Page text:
And so a brutal relationship began: During the 18-month duration of its three contracts to install PeopleSoft applications at the school district, Carrera collected about $2 million and walked away from the installation at a juncture when district officials -- their computers badly malfunctioning -- insisted it was unfinished.
And then, in what can reasonably be called an unusual turn of the screw, the consulting firm sued the school district for more than $610,000.
In its lawsuit, Carrera complains that the district unjustly ended two of its contracts in January 1999, almost three months after the firm stopped working on district projects. "SFUSD did not give Carrera an opportunity to cure the alleged failure to complete its work," the lawsuit reads.
Now, more than two months after the suit was filed, the district still has not countersued Carrera. David Campos, a city attorney who works in the SFUSD's superintendent's office, says the district is exploring its legal options but refuses to elaborate.
In correspondence with school officials, Carrera executives have complained about the district's lack of staffing and poor working conditions, charges supported by district employees. But those same employees also took issue with Carrera's performance.
"The consensus was that they were a bunch of amateurs," says one former district employee who worked on the PeopleSoft project. "They were all rookies, except for one or two experts. ... The district didn't really have the resources, but Carrera definitely didn't have the talent."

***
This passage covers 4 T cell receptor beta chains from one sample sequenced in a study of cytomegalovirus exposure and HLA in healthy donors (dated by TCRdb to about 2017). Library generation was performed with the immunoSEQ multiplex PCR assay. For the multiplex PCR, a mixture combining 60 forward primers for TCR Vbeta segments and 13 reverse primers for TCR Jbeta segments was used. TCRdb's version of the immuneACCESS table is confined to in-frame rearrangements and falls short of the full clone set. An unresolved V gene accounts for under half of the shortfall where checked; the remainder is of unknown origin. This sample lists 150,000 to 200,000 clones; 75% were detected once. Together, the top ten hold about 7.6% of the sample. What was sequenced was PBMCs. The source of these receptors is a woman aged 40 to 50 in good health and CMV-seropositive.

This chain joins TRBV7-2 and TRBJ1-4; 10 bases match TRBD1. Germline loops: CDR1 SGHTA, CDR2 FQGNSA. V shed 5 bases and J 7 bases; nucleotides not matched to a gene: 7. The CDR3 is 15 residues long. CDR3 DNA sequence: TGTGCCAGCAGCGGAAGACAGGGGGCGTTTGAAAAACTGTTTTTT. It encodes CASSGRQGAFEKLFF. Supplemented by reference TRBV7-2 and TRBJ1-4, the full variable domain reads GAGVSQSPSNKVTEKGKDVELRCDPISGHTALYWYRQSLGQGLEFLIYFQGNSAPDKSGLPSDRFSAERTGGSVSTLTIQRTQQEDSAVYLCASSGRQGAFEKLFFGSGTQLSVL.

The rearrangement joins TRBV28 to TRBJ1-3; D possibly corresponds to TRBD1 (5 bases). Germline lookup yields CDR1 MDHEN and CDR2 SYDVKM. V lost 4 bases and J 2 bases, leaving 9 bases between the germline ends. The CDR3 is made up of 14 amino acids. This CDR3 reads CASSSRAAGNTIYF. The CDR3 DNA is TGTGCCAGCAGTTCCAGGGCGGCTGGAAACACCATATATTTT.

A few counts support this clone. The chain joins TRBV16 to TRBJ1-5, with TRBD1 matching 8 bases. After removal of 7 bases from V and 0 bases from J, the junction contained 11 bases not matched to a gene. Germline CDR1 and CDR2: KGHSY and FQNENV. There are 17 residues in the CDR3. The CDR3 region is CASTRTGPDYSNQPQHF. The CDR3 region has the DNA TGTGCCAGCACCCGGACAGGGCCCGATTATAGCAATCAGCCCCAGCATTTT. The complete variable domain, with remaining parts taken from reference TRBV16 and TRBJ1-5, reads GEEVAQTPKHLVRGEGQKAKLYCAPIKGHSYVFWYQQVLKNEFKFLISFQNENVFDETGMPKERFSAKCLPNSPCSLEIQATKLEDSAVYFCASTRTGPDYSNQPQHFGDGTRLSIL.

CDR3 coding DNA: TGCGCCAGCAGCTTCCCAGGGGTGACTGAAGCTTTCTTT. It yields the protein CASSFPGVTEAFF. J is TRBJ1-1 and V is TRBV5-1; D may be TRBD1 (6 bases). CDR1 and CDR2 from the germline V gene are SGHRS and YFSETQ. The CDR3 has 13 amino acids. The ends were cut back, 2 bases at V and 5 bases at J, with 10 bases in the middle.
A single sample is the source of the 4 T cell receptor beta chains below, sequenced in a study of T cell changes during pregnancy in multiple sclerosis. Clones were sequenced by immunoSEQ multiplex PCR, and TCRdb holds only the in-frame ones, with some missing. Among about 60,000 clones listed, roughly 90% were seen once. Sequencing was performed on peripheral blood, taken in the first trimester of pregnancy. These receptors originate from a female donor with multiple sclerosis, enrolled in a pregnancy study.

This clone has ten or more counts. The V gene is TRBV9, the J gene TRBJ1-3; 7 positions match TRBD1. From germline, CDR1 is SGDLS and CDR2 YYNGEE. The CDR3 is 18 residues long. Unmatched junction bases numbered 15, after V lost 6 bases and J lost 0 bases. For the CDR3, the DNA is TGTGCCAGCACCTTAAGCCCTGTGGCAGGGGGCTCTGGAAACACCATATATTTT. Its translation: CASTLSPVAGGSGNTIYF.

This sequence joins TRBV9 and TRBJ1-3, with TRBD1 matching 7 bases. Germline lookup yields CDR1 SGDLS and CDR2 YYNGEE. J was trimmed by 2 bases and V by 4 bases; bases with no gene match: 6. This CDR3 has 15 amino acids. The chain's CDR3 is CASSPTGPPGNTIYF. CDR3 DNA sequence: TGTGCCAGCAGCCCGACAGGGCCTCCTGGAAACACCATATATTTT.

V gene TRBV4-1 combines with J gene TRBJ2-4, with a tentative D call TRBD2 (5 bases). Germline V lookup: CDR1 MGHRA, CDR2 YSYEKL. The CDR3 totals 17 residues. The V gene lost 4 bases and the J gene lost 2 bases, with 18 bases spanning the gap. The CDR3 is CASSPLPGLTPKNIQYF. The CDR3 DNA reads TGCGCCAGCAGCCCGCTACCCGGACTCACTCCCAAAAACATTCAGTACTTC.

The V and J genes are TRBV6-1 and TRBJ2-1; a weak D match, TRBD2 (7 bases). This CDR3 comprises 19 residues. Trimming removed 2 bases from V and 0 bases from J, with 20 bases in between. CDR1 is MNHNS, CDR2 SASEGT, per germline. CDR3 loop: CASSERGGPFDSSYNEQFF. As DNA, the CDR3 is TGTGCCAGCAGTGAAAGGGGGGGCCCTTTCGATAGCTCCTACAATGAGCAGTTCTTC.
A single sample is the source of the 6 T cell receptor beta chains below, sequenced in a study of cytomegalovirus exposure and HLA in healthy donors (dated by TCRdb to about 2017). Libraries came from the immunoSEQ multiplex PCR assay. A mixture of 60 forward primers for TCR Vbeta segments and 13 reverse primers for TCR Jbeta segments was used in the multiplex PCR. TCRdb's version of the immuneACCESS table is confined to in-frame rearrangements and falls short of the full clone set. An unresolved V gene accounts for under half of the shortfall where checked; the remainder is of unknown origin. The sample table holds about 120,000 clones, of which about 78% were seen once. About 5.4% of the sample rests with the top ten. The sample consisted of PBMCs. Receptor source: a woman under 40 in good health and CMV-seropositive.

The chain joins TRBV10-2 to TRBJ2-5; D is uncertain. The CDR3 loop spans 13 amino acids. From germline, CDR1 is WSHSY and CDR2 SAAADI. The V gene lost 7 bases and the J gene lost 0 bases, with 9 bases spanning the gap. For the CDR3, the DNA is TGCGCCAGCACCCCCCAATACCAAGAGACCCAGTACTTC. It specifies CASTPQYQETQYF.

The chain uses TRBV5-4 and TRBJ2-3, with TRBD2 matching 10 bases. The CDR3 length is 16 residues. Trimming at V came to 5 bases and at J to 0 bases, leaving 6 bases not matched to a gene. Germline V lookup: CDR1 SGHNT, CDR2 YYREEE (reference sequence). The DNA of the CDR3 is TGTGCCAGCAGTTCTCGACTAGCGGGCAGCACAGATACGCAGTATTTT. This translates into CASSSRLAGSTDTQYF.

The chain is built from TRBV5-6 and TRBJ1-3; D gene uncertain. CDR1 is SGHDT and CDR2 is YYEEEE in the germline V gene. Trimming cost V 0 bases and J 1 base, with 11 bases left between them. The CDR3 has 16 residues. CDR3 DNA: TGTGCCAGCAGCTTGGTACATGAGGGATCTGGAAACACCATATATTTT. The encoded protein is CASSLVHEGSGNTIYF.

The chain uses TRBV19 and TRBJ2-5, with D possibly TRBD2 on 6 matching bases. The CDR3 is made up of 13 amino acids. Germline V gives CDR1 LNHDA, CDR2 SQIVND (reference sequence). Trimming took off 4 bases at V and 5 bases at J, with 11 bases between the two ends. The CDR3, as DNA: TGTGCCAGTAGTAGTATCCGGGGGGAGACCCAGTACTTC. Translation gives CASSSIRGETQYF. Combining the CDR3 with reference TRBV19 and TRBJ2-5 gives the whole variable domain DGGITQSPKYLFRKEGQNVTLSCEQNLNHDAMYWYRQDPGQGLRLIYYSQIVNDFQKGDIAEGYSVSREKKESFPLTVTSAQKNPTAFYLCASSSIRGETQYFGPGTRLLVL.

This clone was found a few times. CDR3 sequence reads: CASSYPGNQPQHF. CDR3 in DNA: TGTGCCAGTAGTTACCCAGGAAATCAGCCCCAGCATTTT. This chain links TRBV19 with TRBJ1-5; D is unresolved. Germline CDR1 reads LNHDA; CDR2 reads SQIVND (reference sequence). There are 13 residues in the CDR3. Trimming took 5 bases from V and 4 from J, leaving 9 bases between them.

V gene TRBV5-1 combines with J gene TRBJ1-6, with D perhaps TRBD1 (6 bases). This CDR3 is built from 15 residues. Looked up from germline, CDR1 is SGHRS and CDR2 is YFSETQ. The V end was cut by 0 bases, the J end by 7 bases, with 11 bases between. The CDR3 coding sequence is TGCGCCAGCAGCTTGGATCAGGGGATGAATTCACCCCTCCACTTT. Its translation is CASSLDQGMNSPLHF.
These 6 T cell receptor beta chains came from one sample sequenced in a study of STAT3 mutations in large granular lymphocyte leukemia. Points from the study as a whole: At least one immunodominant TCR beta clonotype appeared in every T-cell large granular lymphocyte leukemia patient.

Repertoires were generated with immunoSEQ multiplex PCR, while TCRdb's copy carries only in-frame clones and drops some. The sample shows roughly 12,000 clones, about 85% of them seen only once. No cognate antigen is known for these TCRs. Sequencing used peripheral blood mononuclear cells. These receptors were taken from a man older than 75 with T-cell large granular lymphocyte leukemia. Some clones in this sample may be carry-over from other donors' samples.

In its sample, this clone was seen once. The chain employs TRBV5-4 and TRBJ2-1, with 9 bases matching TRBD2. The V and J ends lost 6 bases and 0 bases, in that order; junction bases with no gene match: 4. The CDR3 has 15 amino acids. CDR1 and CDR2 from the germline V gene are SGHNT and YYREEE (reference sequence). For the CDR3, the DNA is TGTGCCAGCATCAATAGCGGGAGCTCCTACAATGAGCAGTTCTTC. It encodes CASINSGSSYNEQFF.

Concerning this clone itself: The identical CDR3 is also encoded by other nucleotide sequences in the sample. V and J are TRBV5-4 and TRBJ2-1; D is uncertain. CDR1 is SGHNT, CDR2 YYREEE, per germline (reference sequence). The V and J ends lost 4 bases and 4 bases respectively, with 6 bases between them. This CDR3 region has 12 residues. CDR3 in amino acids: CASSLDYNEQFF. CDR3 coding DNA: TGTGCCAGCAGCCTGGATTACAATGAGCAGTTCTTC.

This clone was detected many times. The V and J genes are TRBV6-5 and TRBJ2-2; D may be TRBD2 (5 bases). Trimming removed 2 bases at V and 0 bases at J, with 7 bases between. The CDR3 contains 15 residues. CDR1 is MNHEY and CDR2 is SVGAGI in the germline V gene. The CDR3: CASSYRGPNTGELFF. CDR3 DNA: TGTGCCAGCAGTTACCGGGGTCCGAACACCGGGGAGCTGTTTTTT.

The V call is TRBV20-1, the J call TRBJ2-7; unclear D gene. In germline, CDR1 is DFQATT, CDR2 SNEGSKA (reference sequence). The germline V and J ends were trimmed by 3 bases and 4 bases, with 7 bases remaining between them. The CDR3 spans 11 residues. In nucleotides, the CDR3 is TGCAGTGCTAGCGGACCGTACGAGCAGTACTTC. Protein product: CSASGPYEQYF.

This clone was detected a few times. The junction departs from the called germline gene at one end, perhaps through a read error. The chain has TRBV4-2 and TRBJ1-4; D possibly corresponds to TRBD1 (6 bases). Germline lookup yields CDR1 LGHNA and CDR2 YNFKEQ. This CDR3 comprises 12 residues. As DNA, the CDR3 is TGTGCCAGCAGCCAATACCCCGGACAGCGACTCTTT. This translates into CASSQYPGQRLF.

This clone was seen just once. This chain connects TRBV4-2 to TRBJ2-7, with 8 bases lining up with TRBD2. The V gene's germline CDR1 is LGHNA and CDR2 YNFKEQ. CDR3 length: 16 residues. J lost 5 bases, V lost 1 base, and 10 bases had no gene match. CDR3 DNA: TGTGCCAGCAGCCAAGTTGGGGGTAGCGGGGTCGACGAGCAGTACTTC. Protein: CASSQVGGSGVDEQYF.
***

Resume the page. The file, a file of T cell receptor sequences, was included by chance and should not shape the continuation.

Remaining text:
E-mail correspondence between district employees during the implementation seems to confirm that judgment. In one message, a budget office employee, Jim Villaluna, describes a consultant to some of his superiors: "She has not produced anything of consequence for Position Management [one of the implementation projects]. You are paying her a substantial amount, and yet she's using the district's time to learn more about being a consultant. ... In the interest of the district, you guys should do something about this."
"This," it seems, had happened elsewhere.
It's not clear exactly when W.L. Gore & Associates got fed up with PeopleSoft, but it's probably safe to bet that it happened around the time that consultants endorsed by the company were unable to stop the new Gore payroll system from cutting valid paychecks to Mickey Mouse and Donald Duck.
Several business publications found the cartoon-character paychecks funny enough to write about (Mickey and Donald were entered into the system as a demonstration, and then couldn't be deleted for more than a month), but Gore -- the billion-dollar Delaware company that manufactures the high-tech fabric Gore-Tex -- was not amused. It sued PeopleSoft and its implementation partner, the consulting arm of Deloitte & Touche LLP, alleging fraud, breach of contract, and violation of the federal Racketeer Influenced and Corrupt Organizations act.